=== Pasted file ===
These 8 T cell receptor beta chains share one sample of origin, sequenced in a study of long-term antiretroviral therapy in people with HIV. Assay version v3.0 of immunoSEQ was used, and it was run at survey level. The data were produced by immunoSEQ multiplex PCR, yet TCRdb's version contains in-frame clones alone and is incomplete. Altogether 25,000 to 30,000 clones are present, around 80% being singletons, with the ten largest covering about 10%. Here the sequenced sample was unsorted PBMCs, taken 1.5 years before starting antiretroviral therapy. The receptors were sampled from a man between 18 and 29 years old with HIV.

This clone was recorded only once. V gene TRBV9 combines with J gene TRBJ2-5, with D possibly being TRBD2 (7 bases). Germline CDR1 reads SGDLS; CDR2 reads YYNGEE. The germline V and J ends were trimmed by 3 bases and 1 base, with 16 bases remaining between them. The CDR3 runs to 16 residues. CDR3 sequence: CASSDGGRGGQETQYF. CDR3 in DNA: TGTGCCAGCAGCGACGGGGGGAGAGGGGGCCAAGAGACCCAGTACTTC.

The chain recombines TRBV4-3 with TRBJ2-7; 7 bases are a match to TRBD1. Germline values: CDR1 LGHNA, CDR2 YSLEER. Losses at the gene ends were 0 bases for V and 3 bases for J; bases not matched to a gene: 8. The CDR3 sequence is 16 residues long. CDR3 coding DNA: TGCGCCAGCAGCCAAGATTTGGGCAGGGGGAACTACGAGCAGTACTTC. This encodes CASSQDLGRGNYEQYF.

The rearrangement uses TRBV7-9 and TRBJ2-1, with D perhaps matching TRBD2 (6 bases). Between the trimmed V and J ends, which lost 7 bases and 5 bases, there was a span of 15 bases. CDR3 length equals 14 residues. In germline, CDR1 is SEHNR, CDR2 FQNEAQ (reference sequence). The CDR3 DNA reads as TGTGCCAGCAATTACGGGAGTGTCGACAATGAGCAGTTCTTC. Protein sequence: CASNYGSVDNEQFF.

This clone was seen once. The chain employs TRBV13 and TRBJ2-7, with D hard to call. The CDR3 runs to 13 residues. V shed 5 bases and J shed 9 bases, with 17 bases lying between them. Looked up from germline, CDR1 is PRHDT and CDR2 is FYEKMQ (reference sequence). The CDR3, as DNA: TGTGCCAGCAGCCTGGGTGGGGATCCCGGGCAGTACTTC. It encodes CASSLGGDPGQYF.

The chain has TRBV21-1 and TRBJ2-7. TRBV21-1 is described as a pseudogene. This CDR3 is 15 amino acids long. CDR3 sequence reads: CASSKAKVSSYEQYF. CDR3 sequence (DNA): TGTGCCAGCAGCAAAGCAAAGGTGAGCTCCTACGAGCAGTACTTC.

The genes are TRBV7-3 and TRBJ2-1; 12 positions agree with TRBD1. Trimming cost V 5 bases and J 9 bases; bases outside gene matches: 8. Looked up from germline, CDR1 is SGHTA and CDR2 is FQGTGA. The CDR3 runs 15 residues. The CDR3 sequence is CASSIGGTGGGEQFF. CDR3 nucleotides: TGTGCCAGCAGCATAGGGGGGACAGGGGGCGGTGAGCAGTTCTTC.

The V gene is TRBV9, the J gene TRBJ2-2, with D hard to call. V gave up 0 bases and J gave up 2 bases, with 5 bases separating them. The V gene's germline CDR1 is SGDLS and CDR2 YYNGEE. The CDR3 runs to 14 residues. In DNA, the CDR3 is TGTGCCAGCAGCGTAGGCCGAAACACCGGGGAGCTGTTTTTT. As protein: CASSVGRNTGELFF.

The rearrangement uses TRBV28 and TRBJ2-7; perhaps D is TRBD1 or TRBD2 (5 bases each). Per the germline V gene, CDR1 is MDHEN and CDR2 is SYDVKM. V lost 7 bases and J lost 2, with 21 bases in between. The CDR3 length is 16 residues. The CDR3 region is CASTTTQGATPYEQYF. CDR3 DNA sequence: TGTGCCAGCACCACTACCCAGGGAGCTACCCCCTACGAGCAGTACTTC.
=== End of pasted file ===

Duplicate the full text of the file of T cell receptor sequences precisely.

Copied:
These 8 T cell receptor beta chains share one sample of origin, sequenced in a study of long-term antiretroviral therapy in people with HIV. Assay version v3.0 of immunoSEQ was used, and it was run at survey level. The data were produced by immunoSEQ multiplex PCR, yet TCRdb's version contains in-frame clones alone and is incomplete. Altogether 25,000 to 30,000 clones are present, around 80% being singletons, with the ten largest covering about 10%. Here the sequenced sample was unsorted PBMCs, taken 1.5 years before starting antiretroviral therapy. The receptors were sampled from a man between 18 and 29 years old with HIV.

This clone was recorded only once. V gene TRBV9 combines with J gene TRBJ2-5, with D possibly being TRBD2 (7 bases). Germline CDR1 reads SGDLS; CDR2 reads YYNGEE. The germline V and J ends were trimmed by 3 bases and 1 base, with 16 bases remaining between them. The CDR3 runs to 16 residues. CDR3 sequence: CASSDGGRGGQETQYF. CDR3 in DNA: TGTGCCAGCAGCGACGGGGGGAGAGGGGGCCAAGAGACCCAGTACTTC.

The chain recombines TRBV4-3 with TRBJ2-7; 7 bases are a match to TRBD1. Germline values: CDR1 LGHNA, CDR2 YSLEER. Losses at the gene ends were 0 bases for V and 3 bases for J; bases not matched to a gene: 8. The CDR3 sequence is 16 residues long. CDR3 coding DNA: TGCGCCAGCAGCCAAGATTTGGGCAGGGGGAACTACGAGCAGTACTTC. This encodes CASSQDLGRGNYEQYF.

The rearrangement uses TRBV7-9 and TRBJ2-1, with D perhaps matching TRBD2 (6 bases). Between the trimmed V and J ends, which lost 7 bases and 5 bases, there was a span of 15 bases. CDR3 length equals 14 residues. In germline, CDR1 is SEHNR, CDR2 FQNEAQ (reference sequence). The CDR3 DNA reads as TGTGCCAGCAATTACGGGAGTGTCGACAATGAGCAGTTCTTC. Protein sequence: CASNYGSVDNEQFF.

This clone was seen once. The chain employs TRBV13 and TRBJ2-7, with D hard to call. The CDR3 runs to 13 residues. V shed 5 bases and J shed 9 bases, with 17 bases lying between them. Looked up from germline, CDR1 is PRHDT and CDR2 is FYEKMQ (reference sequence). The CDR3, as DNA: TGTGCCAGCAGCCTGGGTGGGGATCCCGGGCAGTACTTC. It encodes CASSLGGDPGQYF.

The chain has TRBV21-1 and TRBJ2-7. TRBV21-1 is described as a pseudogene. This CDR3 is 15 amino acids long. CDR3 sequence reads: CASSKAKVSSYEQYF. CDR3 sequence (DNA): TGTGCCAGCAGCAAAGCAAAGGTGAGCTCCTACGAGCAGTACTTC.

The genes are TRBV7-3 and TRBJ2-1; 12 positions agree with TRBD1. Trimming cost V 5 bases and J 9 bases; bases outside gene matches: 8. Looked up from germline, CDR1 is SGHTA and CDR2 is FQGTGA. The CDR3 runs 15 residues. The CDR3 sequence is CASSIGGTGGGEQFF. CDR3 nucleotides: TGTGCCAGCAGCATAGGGGGGACAGGGGGCGGTGAGCAGTTCTTC.

The V gene is TRBV9, the J gene TRBJ2-2, with D hard to call. V gave up 0 bases and J gave up 2 bases, with 5 bases separating them. The V gene's germline CDR1 is SGDLS and CDR2 YYNGEE. The CDR3 runs to 14 residues. In DNA, the CDR3 is TGTGCCAGCAGCGTAGGCCGAAACACCGGGGAGCTGTTTTTT. As protein: CASSVGRNTGELFF.

The rearrangement uses TRBV28 and TRBJ2-7; perhaps D is TRBD1 or TRBD2 (5 bases each). Per the germline V gene, CDR1 is MDHEN and CDR2 is SYDVKM. V lost 7 bases and J lost 2, with 21 bases in between. The CDR3 length is 16 residues. The CDR3 region is CASTTTQGATPYEQYF. CDR3 DNA sequence: TGTGCCAGCACCACTACCCAGGGAGCTACCCCCTACGAGCAGTACTTC.